Calls to evacuate Nobel laureate Liu Xiaobo put pressure on China


Kirsty Needham
Nobel Peace Prize laureate Liu Xiaobo is fit to travel overseas for cancer treatment if he is evacuated from China “as quickly as possible”, say two foreign doctors who have seen him.

The joint statement by the German and US experts who had been invited by a Chinese hospital to review Mr Liu’s treatment, partly to quell growing international calls for the jailed dissident to be allowed to leave China, will prove awkward for the Chinese government.
Chinese hospital authorities had claimed Mr Liu, who was diagnosed with terminal liver cancer, was unfit to travel overseas.
But Dr Joseph Herman, clinical research director of the University of Texas MD Anderson Cancer Center, and Dr Markus Büchler, chairman of the Heidelberg University’s Department of Surgery, said in a statement on Sunday that both institutions had agreed to accept Mr Liu for treatment.
The two overseas medical facilities said they could offer Mr Liu “the best care possible”.
“Liu Xiaobo and his family have requested that the remainder of his care be provided in Germany or the United States,” the statement said.
“While a degree of risk always exists in the movement of any patient, both physicians believe Mr Liu can be safely transported with appropriate medical evacuation care and support.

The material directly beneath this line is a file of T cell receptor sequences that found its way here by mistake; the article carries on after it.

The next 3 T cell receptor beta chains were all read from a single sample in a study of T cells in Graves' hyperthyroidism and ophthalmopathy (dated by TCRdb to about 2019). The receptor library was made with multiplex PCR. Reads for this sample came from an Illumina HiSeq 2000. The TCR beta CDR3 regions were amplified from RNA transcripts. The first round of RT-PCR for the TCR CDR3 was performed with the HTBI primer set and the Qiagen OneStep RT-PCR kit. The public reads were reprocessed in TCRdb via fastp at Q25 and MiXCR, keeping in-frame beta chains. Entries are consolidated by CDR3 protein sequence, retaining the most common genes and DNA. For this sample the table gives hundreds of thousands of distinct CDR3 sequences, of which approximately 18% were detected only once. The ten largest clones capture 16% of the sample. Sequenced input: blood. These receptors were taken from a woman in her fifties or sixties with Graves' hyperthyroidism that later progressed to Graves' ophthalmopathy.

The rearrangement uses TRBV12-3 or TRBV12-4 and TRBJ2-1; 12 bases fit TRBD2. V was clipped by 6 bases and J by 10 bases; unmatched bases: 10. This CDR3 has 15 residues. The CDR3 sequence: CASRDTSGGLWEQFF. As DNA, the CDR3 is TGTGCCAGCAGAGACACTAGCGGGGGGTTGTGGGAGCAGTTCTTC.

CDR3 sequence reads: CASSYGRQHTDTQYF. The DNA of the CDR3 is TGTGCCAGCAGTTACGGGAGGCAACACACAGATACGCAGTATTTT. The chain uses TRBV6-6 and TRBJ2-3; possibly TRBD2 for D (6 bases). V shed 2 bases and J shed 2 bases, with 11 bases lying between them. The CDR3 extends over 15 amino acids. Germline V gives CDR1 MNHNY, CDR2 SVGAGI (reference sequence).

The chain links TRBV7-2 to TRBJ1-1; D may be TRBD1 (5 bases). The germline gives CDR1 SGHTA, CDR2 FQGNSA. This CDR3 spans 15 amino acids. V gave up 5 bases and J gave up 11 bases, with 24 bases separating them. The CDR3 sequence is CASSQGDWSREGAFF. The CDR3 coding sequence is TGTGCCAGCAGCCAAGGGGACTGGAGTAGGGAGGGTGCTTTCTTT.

“However, the medical evacuation would have to take place as quickly as possible.”
Mr Liu, jailed for 11 years in 2009 for “inciting subversion of state power”, was awarded the 2010 Nobel peace prize for his work to promote democratic reform after co-authoring the manifesto Charter 08.
He was released on medical parole by the Liaoning Prison Administrative Bureau last month after being diagnosed with liver cancer.
His wife, Liu Xia, was released from house arrest to visit his bedside.
The United Nations Human Rights Office raised concerns last week following reports Mr Liu’s health had “seriously deteriorated”, but said its requests to access Mr Liu had been ignored by the Chinese government.
Chinese state media has carried a series of stories about the medical care Mr Liu is receiving, and last week reported an “expert” from Beijing’s Peking Union hospital who had trained in Australia had joined the medical team in Liaoning.
On Wednesday, it was reported that foreign experts from Germany and the US had been invited to examine Mr Liu, a move described by Chinese activists as a “compromise” in the face of the Chinese government’s refusal to allow Mr Liu to leave China.
On Saturday Dr Herman and Dr Büchler met the medical team at the First Hospital of the China Medical University to participate in a medical consultation.
Afterwards they said he should receive palliative supportive care and “additional options may exist, including interventional procedures and radiotherapy”.
The hospital in Shenyang, where Mr Liu is being treated, said on its website he was “suffering from advanced liver cancer that has metastasised to his entire body and is at the end stage”.


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